Street works completed faster, but how?
The high-speed Jokeri Light Rail line between Itäkeskus in Helsinki and Keilaniemi in Espoo is progressing on schedule. The section between Viikki and Itäkeskus is the most significant construction site of the eastern section of Jokeri Light Rail and it requires a wide range of infrastructure construction competencies, from stabilisation work to the restoration of a brown trout stream.
YIT’s Area Manager Jussi Silvo, who has been involved in the project since October 2018, is in charge of production section number five of the eastern half of Jokeri Light Rail, which is the easternmost section of the entire project.
“The project is divided into six sections, with the easternmost production section spanning the area from Lahdenväylä bridge to Itäkeskus. The five-kilometre section is split between me and another Site Manager. The site I am in charge of is located right next to Itäkeskus,” Silvo explains.
While the overall project is large, Jussi sees it as consisting of a number of different streets. Varikkotie is the most demanding of these subsections, and it has influenced the preparation of the overall schedule.
“On Viilarintie, the work takes place on virgin terrain and involves tree felling and rock cutting. In the Roihupelto area, we have fairly ordinary road construction, like widening the streets between the existing plots of land. On Varikkotie, we do all kinds of things, and the critical nature of that work has been taken into consideration in the overall schedule.”
Tapio Karvonen from Ramboll is also involved in the project. He has worked closely together with Jussi, as the use of the alliance contracting model has meant that design and production operations have gone hand in hand throughout the project.
“During a career more than 30 years long, I have seen all kinds of projects, but Varikkotie truly is exceptional due to its special characteristics. There have been many unexpected turns, but we have been able to work together and solve many of the challenges we have come across,” Tapio says.
Located in the immediate vicinity of Itäkeskus, the Varikkotie site is about as multifaceted as an infrastructure construction gets. It combines a metro line, light rail, a road for cars and a pedestrian and bicycle route. To complicate things further, the underlying soil is watery clay, there is a 110 kilovolt power line overhead and the Mustapuro brook runs alongside the road.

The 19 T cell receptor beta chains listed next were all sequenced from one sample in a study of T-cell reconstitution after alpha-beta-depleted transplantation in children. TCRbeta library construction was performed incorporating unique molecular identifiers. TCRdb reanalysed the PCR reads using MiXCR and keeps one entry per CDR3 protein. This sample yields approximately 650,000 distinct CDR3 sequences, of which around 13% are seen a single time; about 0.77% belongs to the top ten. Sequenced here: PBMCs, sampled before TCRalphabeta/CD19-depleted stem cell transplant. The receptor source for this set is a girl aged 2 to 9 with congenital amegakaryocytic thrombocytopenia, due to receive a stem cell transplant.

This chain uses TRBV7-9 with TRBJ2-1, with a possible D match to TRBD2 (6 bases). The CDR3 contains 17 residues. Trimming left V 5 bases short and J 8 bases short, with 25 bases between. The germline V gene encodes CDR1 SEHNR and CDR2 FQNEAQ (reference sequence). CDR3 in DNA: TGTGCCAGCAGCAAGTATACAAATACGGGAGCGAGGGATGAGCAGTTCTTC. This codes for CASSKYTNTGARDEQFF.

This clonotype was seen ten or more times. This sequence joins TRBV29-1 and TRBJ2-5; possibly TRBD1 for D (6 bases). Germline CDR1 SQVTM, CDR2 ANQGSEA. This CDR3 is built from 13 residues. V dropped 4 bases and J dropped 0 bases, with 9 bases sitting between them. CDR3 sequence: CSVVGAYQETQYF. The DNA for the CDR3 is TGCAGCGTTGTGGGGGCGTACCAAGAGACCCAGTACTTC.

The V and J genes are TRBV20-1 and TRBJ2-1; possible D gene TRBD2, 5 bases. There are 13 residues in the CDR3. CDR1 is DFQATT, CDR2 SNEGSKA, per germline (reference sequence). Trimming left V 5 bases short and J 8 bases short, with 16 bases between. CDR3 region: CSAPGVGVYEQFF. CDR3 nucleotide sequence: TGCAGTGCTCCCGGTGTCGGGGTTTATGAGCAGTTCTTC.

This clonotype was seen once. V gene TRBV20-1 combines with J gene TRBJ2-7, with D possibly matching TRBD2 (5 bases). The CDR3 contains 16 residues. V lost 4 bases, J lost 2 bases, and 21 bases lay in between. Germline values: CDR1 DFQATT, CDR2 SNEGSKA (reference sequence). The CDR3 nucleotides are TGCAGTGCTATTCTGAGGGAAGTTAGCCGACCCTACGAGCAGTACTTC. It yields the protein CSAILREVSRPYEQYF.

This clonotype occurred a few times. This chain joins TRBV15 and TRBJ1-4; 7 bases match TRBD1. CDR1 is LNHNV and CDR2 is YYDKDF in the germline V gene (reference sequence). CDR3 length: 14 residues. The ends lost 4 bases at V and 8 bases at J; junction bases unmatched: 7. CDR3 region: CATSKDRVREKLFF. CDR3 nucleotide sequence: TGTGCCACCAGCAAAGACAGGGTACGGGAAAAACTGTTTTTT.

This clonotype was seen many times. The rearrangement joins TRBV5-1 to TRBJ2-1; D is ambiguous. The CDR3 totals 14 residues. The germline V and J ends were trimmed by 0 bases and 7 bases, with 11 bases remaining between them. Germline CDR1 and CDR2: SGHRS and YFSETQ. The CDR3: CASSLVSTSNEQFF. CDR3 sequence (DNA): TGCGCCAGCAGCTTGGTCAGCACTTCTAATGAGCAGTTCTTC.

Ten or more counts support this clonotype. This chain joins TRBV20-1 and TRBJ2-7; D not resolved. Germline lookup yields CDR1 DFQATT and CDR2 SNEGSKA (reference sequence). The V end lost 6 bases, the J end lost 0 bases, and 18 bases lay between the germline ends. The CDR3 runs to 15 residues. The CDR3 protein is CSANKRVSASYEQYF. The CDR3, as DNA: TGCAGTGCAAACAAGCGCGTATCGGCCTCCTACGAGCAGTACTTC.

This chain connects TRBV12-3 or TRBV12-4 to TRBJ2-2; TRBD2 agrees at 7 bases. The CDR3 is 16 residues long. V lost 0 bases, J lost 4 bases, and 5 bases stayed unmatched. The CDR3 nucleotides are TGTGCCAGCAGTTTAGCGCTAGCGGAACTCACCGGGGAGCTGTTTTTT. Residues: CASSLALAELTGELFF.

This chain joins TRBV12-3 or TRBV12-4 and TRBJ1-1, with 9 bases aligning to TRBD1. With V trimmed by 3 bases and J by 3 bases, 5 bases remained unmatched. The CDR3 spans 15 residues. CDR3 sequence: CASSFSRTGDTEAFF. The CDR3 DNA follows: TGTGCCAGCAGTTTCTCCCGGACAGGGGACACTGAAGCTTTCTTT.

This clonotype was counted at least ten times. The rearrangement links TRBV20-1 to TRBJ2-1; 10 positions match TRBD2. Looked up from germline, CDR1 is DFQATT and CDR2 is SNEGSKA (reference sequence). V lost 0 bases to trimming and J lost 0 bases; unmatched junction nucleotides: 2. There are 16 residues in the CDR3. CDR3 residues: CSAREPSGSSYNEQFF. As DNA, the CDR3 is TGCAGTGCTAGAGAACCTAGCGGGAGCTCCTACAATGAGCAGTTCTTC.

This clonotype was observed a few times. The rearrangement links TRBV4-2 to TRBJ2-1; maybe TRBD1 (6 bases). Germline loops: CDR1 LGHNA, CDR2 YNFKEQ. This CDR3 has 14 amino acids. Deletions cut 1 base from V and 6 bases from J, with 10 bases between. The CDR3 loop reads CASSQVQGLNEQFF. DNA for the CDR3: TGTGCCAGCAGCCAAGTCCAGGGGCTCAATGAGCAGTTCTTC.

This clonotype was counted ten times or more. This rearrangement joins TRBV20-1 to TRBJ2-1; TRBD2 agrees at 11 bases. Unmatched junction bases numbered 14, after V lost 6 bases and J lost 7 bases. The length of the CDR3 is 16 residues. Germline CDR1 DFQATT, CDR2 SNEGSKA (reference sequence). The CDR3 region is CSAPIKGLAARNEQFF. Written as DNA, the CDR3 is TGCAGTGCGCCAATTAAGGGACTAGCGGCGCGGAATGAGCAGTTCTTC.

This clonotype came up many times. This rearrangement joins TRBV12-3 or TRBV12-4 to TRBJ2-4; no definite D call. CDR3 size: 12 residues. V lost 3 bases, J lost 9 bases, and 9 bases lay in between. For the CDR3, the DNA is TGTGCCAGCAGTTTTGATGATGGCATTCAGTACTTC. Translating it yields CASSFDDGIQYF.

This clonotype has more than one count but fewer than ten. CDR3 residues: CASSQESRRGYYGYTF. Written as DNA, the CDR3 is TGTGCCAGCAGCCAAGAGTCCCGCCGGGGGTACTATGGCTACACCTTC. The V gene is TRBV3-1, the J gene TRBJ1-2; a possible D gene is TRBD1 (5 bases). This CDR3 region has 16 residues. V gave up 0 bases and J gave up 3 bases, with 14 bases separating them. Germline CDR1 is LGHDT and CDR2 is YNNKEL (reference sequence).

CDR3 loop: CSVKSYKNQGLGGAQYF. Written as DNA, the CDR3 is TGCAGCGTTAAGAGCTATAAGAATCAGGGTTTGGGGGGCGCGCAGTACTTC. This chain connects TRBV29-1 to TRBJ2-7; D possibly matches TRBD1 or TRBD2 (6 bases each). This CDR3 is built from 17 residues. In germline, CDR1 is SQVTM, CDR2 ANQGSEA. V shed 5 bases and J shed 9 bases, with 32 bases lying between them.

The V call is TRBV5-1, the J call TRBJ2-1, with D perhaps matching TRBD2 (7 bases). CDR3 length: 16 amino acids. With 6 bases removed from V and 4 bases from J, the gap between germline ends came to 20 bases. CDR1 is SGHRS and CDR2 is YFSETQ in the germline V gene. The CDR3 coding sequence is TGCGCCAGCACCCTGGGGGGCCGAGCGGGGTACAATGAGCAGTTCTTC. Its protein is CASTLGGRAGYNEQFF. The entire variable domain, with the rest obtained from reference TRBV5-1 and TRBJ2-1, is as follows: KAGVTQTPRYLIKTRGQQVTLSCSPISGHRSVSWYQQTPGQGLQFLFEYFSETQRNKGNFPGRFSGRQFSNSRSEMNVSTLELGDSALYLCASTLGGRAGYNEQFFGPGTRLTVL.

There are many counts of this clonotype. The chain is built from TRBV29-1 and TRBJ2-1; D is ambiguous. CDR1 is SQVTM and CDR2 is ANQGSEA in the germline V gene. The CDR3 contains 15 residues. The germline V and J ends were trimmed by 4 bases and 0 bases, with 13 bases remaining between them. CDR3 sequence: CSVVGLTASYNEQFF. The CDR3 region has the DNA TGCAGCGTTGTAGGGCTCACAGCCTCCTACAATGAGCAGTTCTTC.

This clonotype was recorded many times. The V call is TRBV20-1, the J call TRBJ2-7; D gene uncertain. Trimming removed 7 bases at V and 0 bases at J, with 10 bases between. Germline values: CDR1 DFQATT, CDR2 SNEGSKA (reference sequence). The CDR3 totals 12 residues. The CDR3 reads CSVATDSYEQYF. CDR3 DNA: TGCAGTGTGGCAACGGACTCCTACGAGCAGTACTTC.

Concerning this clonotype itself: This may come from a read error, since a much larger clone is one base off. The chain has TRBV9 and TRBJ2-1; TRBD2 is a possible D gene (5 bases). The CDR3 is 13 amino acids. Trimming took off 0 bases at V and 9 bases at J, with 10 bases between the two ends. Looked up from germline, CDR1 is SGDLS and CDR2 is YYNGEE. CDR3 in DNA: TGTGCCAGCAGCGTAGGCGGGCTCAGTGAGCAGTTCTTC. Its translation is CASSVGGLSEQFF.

“This is a demanding site. In Viikki, not far from here, the focus is on extensive rock cutting, here we work in soft clay under a metro bridge. This calls for careful, expert planning, as the conditions involve significant risks. If something goes wrong, the presence of the metro means that tens of thousands of commuters will be affected,” Karvonen points out.
Silvo echoes Karvonen’s comments about the significance of planning. Even small deviations can have noticeable impacts. This emphasises the importance of high professional competence when it comes to the working methods used.
“The metro line was built decades ago on wooden piles. The old foundations can behave unexpectedly when there is vibration and other effects from excavation and construction in the area. Recognising this, we use various methods to support the old foundations. To do this successfully, we need to know how to take the ideas from the planning table and put them into action.”
The expertise in the working methods used is particularly evident when it comes to the work phases. According to Silvo, the planning and execution of large and potentially hazardous work phases is guided by systematic risk management.
“The tight spaces of Varikkotie are the biggest cause of problems. Ordinary, we would work with large stabilisation and piling machines but, in this environment, we can’t reach the area next to the metro tracks or under the metro bridge with such machines. Smaller machines can’t reach deep enough, so the conditions of the site force us to find other solutions.”